- Case report
- Open Access
BetaHCG secretion by a pulmonary adenocarcinoma
World Journal of Surgical Oncologyvolume 11, Article number: 228 (2013)
We report a rare case of metastatic non-small-cell lung cancer in a 43-year-old woman with a history of smoking. The tumor secreted human chorionic gonadotropin and its beta subunit (BetaHCG). The patient presented with amenorrhea, a positive pregnancy test and chest pain. A physical examination and investigations revealed no pregnancy, and it was determined that a paraneoplastic syndrome stemming from a pulmonary tumor was responsible for the secretion of BetaHCG. This secretion decreased with tumor response to chemotherapy. Only a few reports of paraneoplastic BetaHCG secretion can be found in the literature for several different cancers.
The lung cancer mortality rate has been declining in men, especially for those between age 35 and 44 years of age. The decline mirrors a significant reduction in men’s smoking habits. However, lung cancer mortality in women has been increasing, especially in younger women. Moreover, recent studies have shown that female smokers have a 10-year reduced lifespan compared with their non-smoking counterparts. Cancer diagnosis can be made from primary tumor, metastatic lesions or, less commonly, paraneoplastic syndromes, primarily encountered in lung cancer. Paraneoplastic syndromes (neoplasm-associated alterations resulting from damage to organs or tissues that are remote from the tumor site) are rare. They occur in 8% of cancer patients and frequently develop with advanced disease but may appear earlier than symptoms of the primary tumor itself, leading to a cancer diagnosis. We report here the case of a young woman with a history of smoking who presented with a beta human chorionic gonadotropin (BetaHCG) paraneoplastic secretion, an indicator of non-small-cell lung cancer. We subsequently present a comprehensive literature review and discuss prognosis and therapeutic options.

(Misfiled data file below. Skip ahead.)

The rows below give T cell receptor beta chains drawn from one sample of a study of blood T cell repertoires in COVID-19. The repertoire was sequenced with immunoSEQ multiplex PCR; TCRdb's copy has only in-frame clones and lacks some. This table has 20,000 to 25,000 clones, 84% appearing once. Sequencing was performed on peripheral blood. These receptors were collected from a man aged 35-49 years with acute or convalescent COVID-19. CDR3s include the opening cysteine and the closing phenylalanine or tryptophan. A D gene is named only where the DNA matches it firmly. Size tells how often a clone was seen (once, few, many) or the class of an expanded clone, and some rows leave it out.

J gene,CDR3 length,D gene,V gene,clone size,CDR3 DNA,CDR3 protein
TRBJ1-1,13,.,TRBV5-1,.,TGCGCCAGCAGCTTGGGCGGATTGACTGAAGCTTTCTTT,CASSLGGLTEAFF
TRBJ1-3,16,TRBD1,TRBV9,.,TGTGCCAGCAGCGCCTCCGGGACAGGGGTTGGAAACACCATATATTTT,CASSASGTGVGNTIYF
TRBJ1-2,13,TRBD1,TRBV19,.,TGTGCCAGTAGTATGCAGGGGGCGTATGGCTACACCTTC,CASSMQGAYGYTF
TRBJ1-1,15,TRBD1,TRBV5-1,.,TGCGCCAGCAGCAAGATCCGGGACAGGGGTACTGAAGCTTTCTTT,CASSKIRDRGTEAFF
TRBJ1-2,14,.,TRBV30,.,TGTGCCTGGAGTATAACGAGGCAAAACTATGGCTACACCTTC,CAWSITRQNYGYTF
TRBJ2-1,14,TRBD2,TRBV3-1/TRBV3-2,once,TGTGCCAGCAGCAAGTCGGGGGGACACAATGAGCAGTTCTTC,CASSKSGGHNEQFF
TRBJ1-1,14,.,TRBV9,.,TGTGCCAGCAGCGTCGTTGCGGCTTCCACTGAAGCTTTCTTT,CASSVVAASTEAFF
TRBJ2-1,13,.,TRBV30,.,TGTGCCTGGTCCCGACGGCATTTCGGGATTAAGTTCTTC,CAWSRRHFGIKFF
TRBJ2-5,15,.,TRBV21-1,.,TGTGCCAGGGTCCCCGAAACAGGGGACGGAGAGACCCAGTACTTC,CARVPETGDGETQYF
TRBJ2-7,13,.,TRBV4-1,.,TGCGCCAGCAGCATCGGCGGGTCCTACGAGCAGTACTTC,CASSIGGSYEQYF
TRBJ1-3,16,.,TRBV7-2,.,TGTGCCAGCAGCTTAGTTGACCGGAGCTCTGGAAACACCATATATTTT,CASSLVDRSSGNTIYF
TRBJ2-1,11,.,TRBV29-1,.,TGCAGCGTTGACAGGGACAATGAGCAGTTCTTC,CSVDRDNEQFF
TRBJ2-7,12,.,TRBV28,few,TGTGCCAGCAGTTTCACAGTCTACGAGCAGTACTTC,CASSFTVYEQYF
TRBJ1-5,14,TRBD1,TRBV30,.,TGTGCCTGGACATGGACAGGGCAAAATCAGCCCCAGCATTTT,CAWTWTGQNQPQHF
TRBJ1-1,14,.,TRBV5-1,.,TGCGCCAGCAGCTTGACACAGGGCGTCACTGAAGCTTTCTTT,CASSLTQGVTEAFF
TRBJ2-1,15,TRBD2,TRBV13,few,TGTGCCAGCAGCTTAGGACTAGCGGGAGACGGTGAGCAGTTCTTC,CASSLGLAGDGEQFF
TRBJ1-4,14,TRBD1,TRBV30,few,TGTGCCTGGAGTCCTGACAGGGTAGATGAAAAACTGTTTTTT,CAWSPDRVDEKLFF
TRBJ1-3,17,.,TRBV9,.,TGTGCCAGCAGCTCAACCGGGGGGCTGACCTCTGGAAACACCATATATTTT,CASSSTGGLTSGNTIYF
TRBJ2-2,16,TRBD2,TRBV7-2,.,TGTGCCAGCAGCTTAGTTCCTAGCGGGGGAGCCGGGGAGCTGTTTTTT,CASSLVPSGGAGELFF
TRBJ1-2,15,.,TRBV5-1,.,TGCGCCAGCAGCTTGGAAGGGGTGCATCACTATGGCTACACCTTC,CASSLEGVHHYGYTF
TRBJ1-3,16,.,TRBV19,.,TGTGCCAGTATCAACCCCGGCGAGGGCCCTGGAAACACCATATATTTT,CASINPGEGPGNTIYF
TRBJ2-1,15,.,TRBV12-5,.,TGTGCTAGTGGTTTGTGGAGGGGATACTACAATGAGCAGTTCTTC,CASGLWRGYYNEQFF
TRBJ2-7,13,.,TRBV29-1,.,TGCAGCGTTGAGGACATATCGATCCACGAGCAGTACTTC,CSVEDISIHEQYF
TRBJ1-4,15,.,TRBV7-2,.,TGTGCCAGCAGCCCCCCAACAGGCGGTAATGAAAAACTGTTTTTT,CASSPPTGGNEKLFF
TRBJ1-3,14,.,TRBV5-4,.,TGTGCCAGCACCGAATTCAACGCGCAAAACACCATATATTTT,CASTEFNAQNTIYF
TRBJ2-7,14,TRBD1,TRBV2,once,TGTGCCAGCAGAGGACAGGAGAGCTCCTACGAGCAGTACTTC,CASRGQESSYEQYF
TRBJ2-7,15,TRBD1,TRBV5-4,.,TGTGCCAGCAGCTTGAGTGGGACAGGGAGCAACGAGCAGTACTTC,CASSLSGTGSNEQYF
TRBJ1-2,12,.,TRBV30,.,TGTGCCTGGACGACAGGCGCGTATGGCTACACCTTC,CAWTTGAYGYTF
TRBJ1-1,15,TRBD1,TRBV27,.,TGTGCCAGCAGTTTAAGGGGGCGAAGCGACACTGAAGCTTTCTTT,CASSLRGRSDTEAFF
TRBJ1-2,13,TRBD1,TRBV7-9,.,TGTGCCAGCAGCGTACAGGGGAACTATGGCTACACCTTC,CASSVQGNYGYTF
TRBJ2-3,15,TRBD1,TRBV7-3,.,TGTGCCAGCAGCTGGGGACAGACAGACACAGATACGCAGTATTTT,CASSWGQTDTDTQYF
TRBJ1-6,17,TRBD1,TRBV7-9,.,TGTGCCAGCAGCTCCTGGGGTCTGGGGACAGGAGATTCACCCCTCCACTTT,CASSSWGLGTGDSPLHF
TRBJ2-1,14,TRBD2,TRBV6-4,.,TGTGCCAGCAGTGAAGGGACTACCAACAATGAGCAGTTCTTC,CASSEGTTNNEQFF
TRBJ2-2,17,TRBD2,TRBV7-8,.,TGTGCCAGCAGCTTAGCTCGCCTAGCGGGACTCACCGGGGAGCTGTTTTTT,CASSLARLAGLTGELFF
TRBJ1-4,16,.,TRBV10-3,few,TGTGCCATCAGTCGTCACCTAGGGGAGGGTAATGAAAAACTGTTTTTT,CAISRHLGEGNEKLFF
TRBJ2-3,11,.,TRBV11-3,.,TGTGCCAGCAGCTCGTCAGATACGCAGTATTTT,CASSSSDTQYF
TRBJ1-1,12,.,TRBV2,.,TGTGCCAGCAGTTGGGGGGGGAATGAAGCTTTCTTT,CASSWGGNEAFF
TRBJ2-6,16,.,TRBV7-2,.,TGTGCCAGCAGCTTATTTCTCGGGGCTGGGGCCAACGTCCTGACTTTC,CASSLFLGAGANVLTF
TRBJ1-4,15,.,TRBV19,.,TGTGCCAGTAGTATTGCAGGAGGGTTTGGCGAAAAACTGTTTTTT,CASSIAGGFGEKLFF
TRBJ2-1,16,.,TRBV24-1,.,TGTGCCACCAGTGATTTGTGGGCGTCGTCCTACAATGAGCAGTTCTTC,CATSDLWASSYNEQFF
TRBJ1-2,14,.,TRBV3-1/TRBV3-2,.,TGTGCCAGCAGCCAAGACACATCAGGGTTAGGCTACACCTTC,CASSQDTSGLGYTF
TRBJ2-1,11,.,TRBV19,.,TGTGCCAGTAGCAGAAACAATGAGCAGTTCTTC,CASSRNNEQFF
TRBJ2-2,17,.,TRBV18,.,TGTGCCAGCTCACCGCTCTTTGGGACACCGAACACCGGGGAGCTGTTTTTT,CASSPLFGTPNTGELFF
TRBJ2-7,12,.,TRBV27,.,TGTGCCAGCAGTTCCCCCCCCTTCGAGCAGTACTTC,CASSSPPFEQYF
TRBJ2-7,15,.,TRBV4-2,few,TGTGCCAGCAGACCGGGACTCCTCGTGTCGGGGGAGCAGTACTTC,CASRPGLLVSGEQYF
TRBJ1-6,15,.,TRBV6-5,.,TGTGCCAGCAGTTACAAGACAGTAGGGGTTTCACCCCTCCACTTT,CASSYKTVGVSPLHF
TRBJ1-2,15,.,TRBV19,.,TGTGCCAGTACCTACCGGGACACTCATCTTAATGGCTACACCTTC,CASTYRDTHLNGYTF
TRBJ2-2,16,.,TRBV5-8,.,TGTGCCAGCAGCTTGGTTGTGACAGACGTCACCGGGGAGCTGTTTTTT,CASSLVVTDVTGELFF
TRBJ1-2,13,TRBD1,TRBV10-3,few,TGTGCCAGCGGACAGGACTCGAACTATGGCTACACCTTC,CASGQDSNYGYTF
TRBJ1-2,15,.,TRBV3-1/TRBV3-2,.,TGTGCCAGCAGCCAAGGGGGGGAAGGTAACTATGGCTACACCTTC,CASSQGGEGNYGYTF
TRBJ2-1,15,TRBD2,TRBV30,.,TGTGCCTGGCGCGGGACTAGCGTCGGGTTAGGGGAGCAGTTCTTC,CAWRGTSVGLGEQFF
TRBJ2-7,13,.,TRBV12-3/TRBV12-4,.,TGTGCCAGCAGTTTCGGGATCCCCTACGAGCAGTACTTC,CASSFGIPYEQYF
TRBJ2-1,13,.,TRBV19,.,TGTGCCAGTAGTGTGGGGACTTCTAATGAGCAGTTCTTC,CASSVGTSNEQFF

A 43-year-old woman (gravida 2, para 1, abortion 1 in 2010) presented with amenorrhea, nausea, chest pain and asthenia. Her medical history included a diagnosis of hepatitis C 2 years ago, weaned heroin and cocaine addiction and active tobacco addiction. She had smoked two packs of cigarettes daily for a period of 20 years and drank two glasses of wine per day. She had no treatment or allergy.
When she presented at the hospital, pregnancy was suspected because of a 2-month history of amenorrhea and lack of consistent use of contraception. A qualitative BetaHCG test was positive. Pelvic examination revealed a normal sized uterus and normal adnexum. She had neither bleeding nor pelvic pain.
Serums concentrations of BetaHCG, taken 2 days apart, were 1,135 and 1,180 UI/l (negative value < 5 UI/l). Because of the elevated serum BetaHCG level, with an abnormal increase, the patient underwent a pelvic ultrasound, which revealed an empty uterine cavity and normal ovaries. Uterine curettage was performed and revealed no chorionic villi. Therefore, a laparoscopy was performed, which revealed a normal abdominal cavity, eliminating an ectopic pregnancy diagnosis. A germ cell tumor was then suspected. Despite two cycles of methotrexate, the patient’s BetaHCG concentrations increased (3,393 UI/l). At the same time, the patient’s chest pain worsened, leading to the performance of a chest radiography (Figure 1), which revealed many lesions in both lungs.